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author:("sculpted, M.")
1.  What is the Quality of Economic Evaluations of Non-Drug Therapies? A Systematic Review and Critical Appraisal of Economic Evaluations of Radiotherapy for Cancer 
Background
Breast, cervical and colorectal cancers are the three most frequent cancers in women, while lung, prostate and colorectal cancers are the most frequent in men. Much attention has been given to the economic evaluation of pharmaceuticals for treatment of cancer by the National Institute for Health and Care Excellence (NICE) in the UK and similar authorities internationally, while economic analysis developed for other types of anti-cancer interventions, including radiotherapy and surgery, are less common.
Objectives
Our objective was to review methods used in published cost-effectiveness studies evaluating radiotherapy for breast, cervical, colorectal, head and neck and prostate cancer, and to compare the economic evaluation methods applied with those defined in the guidelines used by the NICE technology appraisal programme.
Methods
A systematic search of seven databases (MEDLINE, EMBASE, CDSR, NHSEED, HTA, DARE, EconLit) as well as research registers, the NICE website and conference proceedings was conducted in July 2012. Only economic evaluations of radiotherapy interventions in individuals diagnosed with cancer that included quality-adjusted life-years (QALYs) or life-years (LYs) were included. Included studies were appraised on the basis of satisfying essential, preferred and UK-specific methods requirements, building on the NICE Reference Case for economic evaluations and on other methods guidelines.
Results
A total of 29 studies satisfied the inclusion criteria (breast 14, colorectal 2, prostate 10, cervical 0, head and neck 3). Only two studies were conducted in the UK (13 in the USA). Among essential methods criteria, the main issue was that only three (10 %) of the studies used clinical-effectiveness estimates identified through systematic review of the literature. Similarly, only eight (28 %) studies sourced health-related quality-of-life data directly from patients with the condition of interest. Other essential criteria (e.g. clear description of comparators, patient group indication and appropriate time horizon) were generally fulfilled, while most of the UK-specific requirements were not met.
Conclusion
Based on this review there is a dearth of up-to-date, robust evidence on the cost effectiveness of radiotherapy in cancer suitable to support decision making in the UK. Studies selected did not fully satisfy essential method standards currently recommended by NICE.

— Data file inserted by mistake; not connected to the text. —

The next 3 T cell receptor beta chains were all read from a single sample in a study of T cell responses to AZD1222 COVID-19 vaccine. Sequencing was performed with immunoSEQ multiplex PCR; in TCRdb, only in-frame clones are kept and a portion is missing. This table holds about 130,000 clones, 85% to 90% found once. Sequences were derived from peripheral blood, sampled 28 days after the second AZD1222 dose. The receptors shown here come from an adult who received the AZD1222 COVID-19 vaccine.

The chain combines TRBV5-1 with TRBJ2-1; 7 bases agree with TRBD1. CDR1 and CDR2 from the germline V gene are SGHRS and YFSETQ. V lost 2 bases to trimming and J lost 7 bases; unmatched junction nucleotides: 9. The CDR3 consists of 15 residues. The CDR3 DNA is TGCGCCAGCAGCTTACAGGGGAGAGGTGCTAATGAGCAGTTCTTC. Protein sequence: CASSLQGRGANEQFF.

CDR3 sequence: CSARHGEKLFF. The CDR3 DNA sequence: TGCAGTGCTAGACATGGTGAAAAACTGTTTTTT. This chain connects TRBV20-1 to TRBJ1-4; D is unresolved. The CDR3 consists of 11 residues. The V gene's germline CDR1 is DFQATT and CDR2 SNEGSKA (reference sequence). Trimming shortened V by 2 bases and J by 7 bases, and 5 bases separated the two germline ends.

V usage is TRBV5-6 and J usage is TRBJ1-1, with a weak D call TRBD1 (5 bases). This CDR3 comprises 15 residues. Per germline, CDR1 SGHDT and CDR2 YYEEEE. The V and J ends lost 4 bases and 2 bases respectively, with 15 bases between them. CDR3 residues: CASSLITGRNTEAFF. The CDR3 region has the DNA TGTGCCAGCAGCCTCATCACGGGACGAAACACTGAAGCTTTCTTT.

doi:10.1007/s40258-014-0115-8
PMCID: PMC4175431  PMID: 25060829
2.  Sugammadex compared with neostigmine/glycopyrrolate for routine reversal of neuromuscular block: a systematic review and economic evaluation† 
BJA: British Journal of Anaesthesia  2010;105(5):558-567.
Summary
The cost-effectiveness of sugammadex for the routine reversal of muscle relaxation produced by rocuronium or vecuronium in UK practice is uncertain. We performed a systematic review of randomized controlled trials of sugammadex compared with neostigmine/glycopyrrolate and an economic assessment of sugammadex for the reversal of moderate or profound neuromuscular block (NMB) produced by rocuronium or vecuronium. The economic assessment aimed to establish the reduction in recovery time and the ‘value of time saved’ which would be necessary for sugammadex to be potentially cost-effective compared with existing practice. Three trials indicated that sugammadex 2 mg kg−1 (4 mg kg−1) produces more rapid recovery from moderate (profound) NMB than neostigmine/glycopyrrolate. The economic assessment indicated that if the reductions in recovery time associated with sugammadex in the trials are replicated in routine practice, sugammadex would be cost-effective if those reductions are achieved in the operating theatre (assumed value of staff time, £4.44 per minute), but not if they are achieved in the recovery room (assumed value of staff time, £0.33 per minute). However, there is considerable uncertainty in these results. Sugammadex has the potential to be cost-effective compared with neostigmine/glycopyrrolate for the reversal of rocuronium-induced moderate or profound NMB, provided that the time savings observed in trials can be achieved and put to productive use in clinical practice. Further research is required to evaluate the effects of sugammadex on patient safety, predictability of recovery from NMB, patient outcomes, and efficient use of resources.
doi:10.1093/bja/aeq269
PMCID: PMC2955536  PMID: 20935005
clinical trials; neuromuscular block, recovery; neuromuscular block, rocuronium
3.  Sugammadex for reversal of neuromuscular block after rapid sequence intubation: a systematic review and economic assessment† 
BJA: British Journal of Anaesthesia  2010;105(5):568-575.
Summary
Sugammadex 16 mg kg−1 can be used for the immediate reversal of neuromuscular block 3 min after administration of rocuronium and could be used in place of succinylcholine for emergency intubation. We have systematically reviewed the efficacy and cost-effectiveness and made an economic assessment of sugammadex for immediate reversal. The economic assessment investigated whether sugammadex appears cost-effective under various assumptions about the value of any reduction in recovery time with sugammadex, the likelihood of a ‘can't intubate, can't ventilate’ (CICV) event, the age of the patient, and the length of the procedure. Three trials were included in the efficacy review. Sugammadex administered 3 or 5 min after rocuronium produced markedly faster recovery than placebo or spontaneous recovery from succinylcholine-induced block. No published economic evaluations were found. Our economic analyses showed that sugammadex appears more cost-effective, where the value of any reduction in recovery time is greater, where the reduction in mortality compared with succinylcholine is greater, and where the patient is younger, for lower probabilities of a CICV event and for long procedures which do not require profound block throughout. Because of the lack of evidence, the value of some parameters remains unknown, which makes it difficult to provide a definitive assessment of the cost-effectiveness of sugammadex in practice. The use of sugammadex in combination with high-dose rocuronium is efficacious. Further research is needed to clarify key parameters in the analysis and to allow a fuller economic assessment.